"Children are taken away from their parents every day because the parents are gay. All of her life that's been a big fear of mine." - Sophia
Originally broadcast on public television in 2000, this 56-minute documentary from Meema Spadola offers brief glimpses into five families with at least one gay parent. It's a simple, sometimes heartbreaking look at the struggles both the parents and children go through.
We first meet gay Long Island couple Rob and Jon, who have adopted five children. Jessica (age 9) and Daniel (13) answer questions by the unseen shooter, mostly concerning the reaction they get from schoolmates. Spadola also asks many of the kids in the feature if they have to address assumptions that they are gay as well. "It just annoys me, because time after time I have to keep on talking about it," says Daniel, adding he wished he could get everyone into a room to tell them all about his family. "I'd be free for the whole rest of my life not answering them anymore."
The most heartbreaking story comes from Arkansas, where lesbians Sophia and Vickie have each brought a child into their union. Vickie's son Cary (23) is joined by Sophia's daughter Ryan (15), who has been the subject of frequent (and often vicious) teasing at school. The taunts started after she excitedly told people about her mom's wedding. "I only had four friends out of 300 seventh graders, and I lost them one by one," Ryan says. The abuse goes unpunished by administrators, prompting the couple to remove Ryan from the school. "We can create an entire world that affirms our being," Vickie says. "And then we can turn on the television set and see a commercial on TV that condemns us to hell."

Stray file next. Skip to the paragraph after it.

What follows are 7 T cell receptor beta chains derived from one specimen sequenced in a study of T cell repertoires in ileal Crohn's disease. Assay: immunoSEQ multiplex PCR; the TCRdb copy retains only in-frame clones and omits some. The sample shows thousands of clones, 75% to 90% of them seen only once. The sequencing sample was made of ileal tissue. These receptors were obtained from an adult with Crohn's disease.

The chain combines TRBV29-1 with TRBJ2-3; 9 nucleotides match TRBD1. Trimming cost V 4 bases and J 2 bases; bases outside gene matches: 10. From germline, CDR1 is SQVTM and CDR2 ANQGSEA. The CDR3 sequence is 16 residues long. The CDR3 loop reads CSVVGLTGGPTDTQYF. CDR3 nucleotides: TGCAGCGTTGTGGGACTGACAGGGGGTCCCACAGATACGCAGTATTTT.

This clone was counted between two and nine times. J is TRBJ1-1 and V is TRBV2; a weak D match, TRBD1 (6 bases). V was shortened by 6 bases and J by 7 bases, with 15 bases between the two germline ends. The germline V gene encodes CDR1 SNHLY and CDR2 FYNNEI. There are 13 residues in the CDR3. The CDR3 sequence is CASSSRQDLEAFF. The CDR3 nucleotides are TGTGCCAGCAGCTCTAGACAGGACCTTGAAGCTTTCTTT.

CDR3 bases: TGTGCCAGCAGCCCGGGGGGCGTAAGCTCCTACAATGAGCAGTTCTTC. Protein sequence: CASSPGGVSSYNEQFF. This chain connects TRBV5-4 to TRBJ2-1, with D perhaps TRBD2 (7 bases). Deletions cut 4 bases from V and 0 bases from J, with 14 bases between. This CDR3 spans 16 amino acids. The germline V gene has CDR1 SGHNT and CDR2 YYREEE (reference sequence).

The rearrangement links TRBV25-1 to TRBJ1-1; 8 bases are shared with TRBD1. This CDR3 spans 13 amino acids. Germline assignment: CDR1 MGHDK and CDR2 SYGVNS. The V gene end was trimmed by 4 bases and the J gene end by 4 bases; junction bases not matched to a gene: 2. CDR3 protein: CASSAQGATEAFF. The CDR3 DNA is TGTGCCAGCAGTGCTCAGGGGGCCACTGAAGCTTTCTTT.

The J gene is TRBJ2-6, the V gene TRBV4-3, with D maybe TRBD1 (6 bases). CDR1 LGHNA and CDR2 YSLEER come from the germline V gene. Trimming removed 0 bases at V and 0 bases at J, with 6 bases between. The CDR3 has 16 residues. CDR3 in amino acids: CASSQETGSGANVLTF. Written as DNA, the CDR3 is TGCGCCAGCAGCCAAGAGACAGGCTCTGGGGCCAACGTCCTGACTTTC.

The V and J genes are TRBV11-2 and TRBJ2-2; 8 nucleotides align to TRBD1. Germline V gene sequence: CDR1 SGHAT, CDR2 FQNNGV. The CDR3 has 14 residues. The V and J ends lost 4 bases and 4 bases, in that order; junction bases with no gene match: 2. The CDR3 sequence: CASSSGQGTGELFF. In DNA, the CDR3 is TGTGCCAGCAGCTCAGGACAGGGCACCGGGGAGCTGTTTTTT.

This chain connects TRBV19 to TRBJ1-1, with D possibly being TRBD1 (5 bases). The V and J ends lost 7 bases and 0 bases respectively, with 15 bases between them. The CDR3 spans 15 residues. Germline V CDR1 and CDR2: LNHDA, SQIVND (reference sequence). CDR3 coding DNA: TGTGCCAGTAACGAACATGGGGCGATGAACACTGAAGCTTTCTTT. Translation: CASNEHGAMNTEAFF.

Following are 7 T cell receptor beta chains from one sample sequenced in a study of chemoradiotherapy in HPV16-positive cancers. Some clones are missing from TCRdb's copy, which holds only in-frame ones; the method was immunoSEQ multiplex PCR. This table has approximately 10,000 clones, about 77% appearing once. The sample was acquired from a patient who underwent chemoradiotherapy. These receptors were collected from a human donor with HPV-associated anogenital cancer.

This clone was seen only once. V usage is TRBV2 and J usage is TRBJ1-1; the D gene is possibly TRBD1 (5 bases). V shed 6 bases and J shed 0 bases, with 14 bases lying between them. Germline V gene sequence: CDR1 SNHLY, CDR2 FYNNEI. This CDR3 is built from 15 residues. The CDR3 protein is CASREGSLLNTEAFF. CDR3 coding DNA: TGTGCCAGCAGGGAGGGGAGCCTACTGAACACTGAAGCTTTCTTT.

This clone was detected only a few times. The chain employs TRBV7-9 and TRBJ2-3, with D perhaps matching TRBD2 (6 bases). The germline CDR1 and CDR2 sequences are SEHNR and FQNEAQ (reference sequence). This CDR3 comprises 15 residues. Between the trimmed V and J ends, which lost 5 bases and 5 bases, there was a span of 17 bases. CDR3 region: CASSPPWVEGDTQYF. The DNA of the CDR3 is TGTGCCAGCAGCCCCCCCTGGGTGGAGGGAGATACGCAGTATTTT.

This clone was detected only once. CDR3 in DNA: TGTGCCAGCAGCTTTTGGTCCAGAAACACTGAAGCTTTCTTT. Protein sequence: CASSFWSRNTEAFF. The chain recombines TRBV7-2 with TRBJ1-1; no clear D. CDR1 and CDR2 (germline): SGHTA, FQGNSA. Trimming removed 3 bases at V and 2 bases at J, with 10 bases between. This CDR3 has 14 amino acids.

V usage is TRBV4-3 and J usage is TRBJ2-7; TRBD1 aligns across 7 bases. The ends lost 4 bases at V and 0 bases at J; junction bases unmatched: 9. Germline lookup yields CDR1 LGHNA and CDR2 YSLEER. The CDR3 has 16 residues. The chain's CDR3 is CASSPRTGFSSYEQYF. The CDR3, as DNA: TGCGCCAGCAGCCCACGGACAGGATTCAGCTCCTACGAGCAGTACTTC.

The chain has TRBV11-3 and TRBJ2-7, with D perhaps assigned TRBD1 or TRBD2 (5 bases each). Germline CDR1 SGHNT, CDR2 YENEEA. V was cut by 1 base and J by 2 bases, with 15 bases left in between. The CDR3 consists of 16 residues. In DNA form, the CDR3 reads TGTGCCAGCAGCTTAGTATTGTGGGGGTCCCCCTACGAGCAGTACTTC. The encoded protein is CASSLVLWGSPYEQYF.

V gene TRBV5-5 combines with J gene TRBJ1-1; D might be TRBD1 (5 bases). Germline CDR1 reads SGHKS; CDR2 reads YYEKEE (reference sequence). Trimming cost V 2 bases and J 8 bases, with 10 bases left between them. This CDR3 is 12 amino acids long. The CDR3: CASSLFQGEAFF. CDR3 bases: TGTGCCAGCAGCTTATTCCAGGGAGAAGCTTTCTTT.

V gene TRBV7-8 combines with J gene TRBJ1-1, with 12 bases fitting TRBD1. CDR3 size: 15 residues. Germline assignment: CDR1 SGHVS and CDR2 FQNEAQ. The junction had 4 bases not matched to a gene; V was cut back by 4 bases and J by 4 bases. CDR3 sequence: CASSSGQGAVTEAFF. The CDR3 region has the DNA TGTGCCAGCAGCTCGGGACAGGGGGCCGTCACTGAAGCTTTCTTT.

In Arizona, Mormon couple Jan and Dwight has divorced after he comes out of the closet. "I believe that Dwight was biologically born with a predisposition toward homosexuality," says Jan. "What he chooses to do with that during his life is up to him." They have two daughters: Danna (14) and Ember (16). Danna struggles with finding happiness, while Ember starts to question how she can continue following a faith that condemns her father: "There's no way I could not love my dad because he's a homosexual," she says, adding that her bishop told her that her father was bad--but should be forgiven. "I didn't want to forgive him...what had he done wrong?" The family copes, and the religious tilt to their story provides a fascinating watch.
In New Jersey, lesbian couple Pat and Rochelle is raising Rochelle's two sons, Sandor (13) and Saveon (9)--who seem to be at different stages in their willingness to talk about the situation, a reflection on their personalities (one of the more revealing sequences has Saveon filming and interviewing his older brother). They live in a loving environment, but when we meet father Butch, we know the kids probably get another message. "To me, no child is going to accept their mother as a lesbian because of the society we are brought up in," he says. When Spadola asks him if he wished society was more accepting, he says no. "That's not the way this culture is made. If you allow them to stray, they'll fall victim to their environment." We also meet Pat's older children, including Ivoire (16).